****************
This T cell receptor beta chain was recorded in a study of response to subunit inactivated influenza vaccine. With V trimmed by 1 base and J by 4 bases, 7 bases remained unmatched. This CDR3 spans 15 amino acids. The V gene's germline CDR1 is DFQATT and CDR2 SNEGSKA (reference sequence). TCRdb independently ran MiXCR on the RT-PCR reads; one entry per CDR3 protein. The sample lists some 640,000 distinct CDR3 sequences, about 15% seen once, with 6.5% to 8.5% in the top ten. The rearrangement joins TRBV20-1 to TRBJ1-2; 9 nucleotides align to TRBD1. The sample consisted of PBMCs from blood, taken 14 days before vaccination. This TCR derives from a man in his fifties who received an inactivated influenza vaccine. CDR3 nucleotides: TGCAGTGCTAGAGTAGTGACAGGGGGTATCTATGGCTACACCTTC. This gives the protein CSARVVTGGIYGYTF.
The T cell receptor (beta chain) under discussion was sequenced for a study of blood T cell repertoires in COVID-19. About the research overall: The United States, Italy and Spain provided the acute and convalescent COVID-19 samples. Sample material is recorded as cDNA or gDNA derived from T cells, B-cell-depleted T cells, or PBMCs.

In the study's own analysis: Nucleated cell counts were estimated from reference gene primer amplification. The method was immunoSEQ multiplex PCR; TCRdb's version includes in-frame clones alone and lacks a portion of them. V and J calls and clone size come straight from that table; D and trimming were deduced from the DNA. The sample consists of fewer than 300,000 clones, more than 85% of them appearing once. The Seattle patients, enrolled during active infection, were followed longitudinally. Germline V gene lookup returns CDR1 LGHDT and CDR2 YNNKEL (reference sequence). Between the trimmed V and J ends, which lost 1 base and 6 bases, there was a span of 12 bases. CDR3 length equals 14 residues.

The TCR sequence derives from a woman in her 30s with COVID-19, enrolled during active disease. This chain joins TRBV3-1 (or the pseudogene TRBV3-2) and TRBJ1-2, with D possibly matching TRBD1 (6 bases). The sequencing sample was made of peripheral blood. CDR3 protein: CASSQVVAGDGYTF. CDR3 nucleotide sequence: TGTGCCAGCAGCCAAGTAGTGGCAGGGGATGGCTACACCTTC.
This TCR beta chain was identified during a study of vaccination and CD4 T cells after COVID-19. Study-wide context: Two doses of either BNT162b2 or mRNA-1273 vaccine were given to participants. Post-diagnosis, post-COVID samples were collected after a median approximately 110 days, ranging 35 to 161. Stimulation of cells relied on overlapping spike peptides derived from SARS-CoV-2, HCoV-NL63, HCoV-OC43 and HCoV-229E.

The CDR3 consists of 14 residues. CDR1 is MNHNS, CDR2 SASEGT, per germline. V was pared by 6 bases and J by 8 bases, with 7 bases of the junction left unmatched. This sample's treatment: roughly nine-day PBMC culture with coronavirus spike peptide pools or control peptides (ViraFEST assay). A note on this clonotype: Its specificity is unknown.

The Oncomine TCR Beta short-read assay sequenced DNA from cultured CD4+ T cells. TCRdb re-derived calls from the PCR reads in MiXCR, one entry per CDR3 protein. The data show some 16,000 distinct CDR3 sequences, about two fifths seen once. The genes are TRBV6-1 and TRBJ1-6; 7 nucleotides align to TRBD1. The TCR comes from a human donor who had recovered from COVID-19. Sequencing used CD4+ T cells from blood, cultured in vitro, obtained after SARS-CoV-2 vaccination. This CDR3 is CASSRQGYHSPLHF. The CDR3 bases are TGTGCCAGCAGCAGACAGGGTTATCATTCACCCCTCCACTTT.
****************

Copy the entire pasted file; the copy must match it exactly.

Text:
This T cell receptor beta chain was recorded in a study of response to subunit inactivated influenza vaccine. With V trimmed by 1 base and J by 4 bases, 7 bases remained unmatched. This CDR3 spans 15 amino acids. The V gene's germline CDR1 is DFQATT and CDR2 SNEGSKA (reference sequence). TCRdb independently ran MiXCR on the RT-PCR reads; one entry per CDR3 protein. The sample lists some 640,000 distinct CDR3 sequences, about 15% seen once, with 6.5% to 8.5% in the top ten. The rearrangement joins TRBV20-1 to TRBJ1-2; 9 nucleotides align to TRBD1. The sample consisted of PBMCs from blood, taken 14 days before vaccination. This TCR derives from a man in his fifties who received an inactivated influenza vaccine. CDR3 nucleotides: TGCAGTGCTAGAGTAGTGACAGGGGGTATCTATGGCTACACCTTC. This gives the protein CSARVVTGGIYGYTF.
The T cell receptor (beta chain) under discussion was sequenced for a study of blood T cell repertoires in COVID-19. About the research overall: The United States, Italy and Spain provided the acute and convalescent COVID-19 samples. Sample material is recorded as cDNA or gDNA derived from T cells, B-cell-depleted T cells, or PBMCs.

In the study's own analysis: Nucleated cell counts were estimated from reference gene primer amplification. The method was immunoSEQ multiplex PCR; TCRdb's version includes in-frame clones alone and lacks a portion of them. V and J calls and clone size come straight from that table; D and trimming were deduced from the DNA. The sample consists of fewer than 300,000 clones, more than 85% of them appearing once. The Seattle patients, enrolled during active infection, were followed longitudinally. Germline V gene lookup returns CDR1 LGHDT and CDR2 YNNKEL (reference sequence). Between the trimmed V and J ends, which lost 1 base and 6 bases, there was a span of 12 bases. CDR3 length equals 14 residues.

The TCR sequence derives from a woman in her 30s with COVID-19, enrolled during active disease. This chain joins TRBV3-1 (or the pseudogene TRBV3-2) and TRBJ1-2, with D possibly matching TRBD1 (6 bases). The sequencing sample was made of peripheral blood. CDR3 protein: CASSQVVAGDGYTF. CDR3 nucleotide sequence: TGTGCCAGCAGCCAAGTAGTGGCAGGGGATGGCTACACCTTC.
This TCR beta chain was identified during a study of vaccination and CD4 T cells after COVID-19. Study-wide context: Two doses of either BNT162b2 or mRNA-1273 vaccine were given to participants. Post-diagnosis, post-COVID samples were collected after a median approximately 110 days, ranging 35 to 161. Stimulation of cells relied on overlapping spike peptides derived from SARS-CoV-2, HCoV-NL63, HCoV-OC43 and HCoV-229E.

The CDR3 consists of 14 residues. CDR1 is MNHNS, CDR2 SASEGT, per germline. V was pared by 6 bases and J by 8 bases, with 7 bases of the junction left unmatched. This sample's treatment: roughly nine-day PBMC culture with coronavirus spike peptide pools or control peptides (ViraFEST assay). A note on this clonotype: Its specificity is unknown.

The Oncomine TCR Beta short-read assay sequenced DNA from cultured CD4+ T cells. TCRdb re-derived calls from the PCR reads in MiXCR, one entry per CDR3 protein. The data show some 16,000 distinct CDR3 sequences, about two fifths seen once. The genes are TRBV6-1 and TRBJ1-6; 7 nucleotides align to TRBD1. The TCR comes from a human donor who had recovered from COVID-19. Sequencing used CD4+ T cells from blood, cultured in vitro, obtained after SARS-CoV-2 vaccination. This CDR3 is CASSRQGYHSPLHF. The CDR3 bases are TGTGCCAGCAGCAGACAGGGTTATCATTCACCCCTCCACTTT.